The Symbolism Of Guilt In The Scarlet Letter By Nathaniel Hawthorne

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In the story of The Scarlet Letter, there is proven to be symbolism throughout the story. It all starts in the 17th century in a Puritan town. We can see from the names of the main characters to nature that Hawthorne is a master at symbolism. Hawthorne wanted to teach the reader to look deeper into the meaning of things to find out the real truth. In his novel, The Scarlet Letter, Hawthorne uses Dimmesdale, burrs, and a meteor to prove that guilt will haunt you. To start, Hawthorne gives the biggest example of guilt in one of the main characters, Arthur Dimmesdale. He specifically chooses the name Dimmesdale because his life is dimming in effect to the guilt of his sin. Throughout the book, Dimmesdale feels guilt with Hester Prynne, the protagonist, and their act of adultery. In chapter 9, Hawthorne narrates, “...the health of Mr. …show more content…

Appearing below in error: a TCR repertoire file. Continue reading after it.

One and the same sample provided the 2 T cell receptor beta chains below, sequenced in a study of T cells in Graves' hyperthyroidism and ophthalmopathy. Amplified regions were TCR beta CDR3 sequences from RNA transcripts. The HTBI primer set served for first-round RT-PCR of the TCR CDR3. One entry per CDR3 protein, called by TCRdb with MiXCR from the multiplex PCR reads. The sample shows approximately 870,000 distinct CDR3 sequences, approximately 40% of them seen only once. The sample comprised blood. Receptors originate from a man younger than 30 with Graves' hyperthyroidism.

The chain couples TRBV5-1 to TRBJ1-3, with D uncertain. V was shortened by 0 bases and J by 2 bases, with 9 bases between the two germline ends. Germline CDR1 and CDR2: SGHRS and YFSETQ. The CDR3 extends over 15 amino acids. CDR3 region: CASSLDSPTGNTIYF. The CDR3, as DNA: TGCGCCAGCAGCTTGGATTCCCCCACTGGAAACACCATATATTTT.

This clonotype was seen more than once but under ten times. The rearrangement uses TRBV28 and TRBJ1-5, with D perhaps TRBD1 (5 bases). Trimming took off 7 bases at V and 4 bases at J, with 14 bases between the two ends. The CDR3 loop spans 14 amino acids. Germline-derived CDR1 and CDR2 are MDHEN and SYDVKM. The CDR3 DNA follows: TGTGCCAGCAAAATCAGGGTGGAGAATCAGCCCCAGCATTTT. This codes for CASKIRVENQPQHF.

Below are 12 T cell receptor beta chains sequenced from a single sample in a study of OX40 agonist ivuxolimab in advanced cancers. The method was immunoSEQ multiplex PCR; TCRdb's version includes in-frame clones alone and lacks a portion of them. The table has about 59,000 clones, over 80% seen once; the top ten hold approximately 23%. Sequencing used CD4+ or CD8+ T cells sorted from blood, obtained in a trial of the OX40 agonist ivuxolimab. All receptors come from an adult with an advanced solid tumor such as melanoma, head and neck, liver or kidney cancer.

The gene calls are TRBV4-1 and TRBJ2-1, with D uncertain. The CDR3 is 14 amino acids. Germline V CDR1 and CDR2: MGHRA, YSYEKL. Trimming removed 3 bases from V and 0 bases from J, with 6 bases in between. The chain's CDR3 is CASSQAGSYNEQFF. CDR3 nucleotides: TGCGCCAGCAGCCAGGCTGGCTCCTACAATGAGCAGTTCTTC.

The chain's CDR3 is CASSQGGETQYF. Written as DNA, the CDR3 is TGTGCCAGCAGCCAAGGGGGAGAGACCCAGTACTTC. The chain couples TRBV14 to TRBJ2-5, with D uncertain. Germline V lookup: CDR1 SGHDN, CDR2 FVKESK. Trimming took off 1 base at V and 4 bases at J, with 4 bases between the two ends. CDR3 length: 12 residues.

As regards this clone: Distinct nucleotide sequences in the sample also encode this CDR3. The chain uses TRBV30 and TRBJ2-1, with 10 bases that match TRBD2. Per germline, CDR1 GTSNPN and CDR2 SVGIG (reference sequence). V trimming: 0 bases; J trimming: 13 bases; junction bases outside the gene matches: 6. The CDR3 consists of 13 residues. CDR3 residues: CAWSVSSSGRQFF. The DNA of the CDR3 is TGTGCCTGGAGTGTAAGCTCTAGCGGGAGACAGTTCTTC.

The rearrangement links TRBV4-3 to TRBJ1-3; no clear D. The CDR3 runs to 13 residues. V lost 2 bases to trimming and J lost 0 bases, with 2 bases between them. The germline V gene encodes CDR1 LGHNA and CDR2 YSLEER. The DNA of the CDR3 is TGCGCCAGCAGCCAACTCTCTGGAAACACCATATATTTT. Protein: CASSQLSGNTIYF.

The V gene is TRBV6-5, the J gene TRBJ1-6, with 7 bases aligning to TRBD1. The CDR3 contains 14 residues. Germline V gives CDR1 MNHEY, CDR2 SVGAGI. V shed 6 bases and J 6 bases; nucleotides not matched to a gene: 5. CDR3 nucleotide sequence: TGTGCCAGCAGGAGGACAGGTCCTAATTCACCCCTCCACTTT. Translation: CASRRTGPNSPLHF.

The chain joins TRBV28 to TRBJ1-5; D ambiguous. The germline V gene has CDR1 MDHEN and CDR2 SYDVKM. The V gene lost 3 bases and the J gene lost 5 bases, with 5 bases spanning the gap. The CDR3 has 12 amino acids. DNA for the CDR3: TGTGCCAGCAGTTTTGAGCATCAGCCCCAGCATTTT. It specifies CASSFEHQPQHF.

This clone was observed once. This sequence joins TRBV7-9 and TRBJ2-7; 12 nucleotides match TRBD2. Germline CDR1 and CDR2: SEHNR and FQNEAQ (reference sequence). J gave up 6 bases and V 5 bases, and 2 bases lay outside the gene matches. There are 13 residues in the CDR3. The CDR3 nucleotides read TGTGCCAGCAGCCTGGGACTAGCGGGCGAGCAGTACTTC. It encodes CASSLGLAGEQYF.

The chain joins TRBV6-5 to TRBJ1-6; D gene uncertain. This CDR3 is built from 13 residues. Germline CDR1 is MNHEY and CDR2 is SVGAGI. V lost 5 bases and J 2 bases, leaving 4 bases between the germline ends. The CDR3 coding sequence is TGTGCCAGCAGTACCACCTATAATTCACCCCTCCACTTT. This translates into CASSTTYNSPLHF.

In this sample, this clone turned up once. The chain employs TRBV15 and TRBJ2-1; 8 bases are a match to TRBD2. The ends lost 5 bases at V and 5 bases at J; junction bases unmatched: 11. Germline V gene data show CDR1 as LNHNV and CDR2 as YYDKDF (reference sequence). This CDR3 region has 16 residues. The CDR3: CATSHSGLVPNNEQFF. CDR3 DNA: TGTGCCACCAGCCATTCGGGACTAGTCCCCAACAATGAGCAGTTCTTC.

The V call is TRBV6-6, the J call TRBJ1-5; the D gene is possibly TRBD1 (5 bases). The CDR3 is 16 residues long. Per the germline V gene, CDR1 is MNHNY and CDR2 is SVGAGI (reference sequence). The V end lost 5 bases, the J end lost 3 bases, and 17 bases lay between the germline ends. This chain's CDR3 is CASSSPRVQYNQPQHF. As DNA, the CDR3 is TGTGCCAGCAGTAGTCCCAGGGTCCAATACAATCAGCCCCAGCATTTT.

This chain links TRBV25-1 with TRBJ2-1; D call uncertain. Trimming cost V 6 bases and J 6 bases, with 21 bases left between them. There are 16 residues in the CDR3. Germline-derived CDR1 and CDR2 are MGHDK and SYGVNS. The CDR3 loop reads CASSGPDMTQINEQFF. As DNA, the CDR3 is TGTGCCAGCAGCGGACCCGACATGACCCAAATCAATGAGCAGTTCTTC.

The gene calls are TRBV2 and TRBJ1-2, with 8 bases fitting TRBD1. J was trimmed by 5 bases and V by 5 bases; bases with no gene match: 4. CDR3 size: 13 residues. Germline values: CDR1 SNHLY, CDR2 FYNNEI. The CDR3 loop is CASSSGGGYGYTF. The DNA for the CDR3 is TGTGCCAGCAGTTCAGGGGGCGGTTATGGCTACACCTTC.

Pearl, the young girl that came as an effect of the sin of adultery, is in the garden with her mom, Hester Prynne, when she sees Dimmesdale. Pearl notices some burrs and Hawthorne writes, “Taking a handful of these, she arranged them along the lines of the scarlet letter…Hester did not pluck them off” (130). Hester is leaving them on the letter, openly showing the burrs that little Pearl put on her. Suddenly, Pearl sees Mr. Dimmesdale and Hawthorne explains, “...she threw one of the prickly burrs at the Reverend Mr. Dimmesdale. The sensitive clergyman sank with nervous dread from the light missile” (130-131). Burrs are very sticky and they are hard to get off you. Hawthorne is saying that the burrs represent the guilt that is sticking to Hester. Hawthorne describes “light missile” as a way of saying that Dimmesdale is refusing to let those burrs hit him and stick to him. He is refusing to let the sin stick to him as it is to Hester. In saying this, Dimmesdale feels guilty for not wearing his sin openly like Hester has been all this

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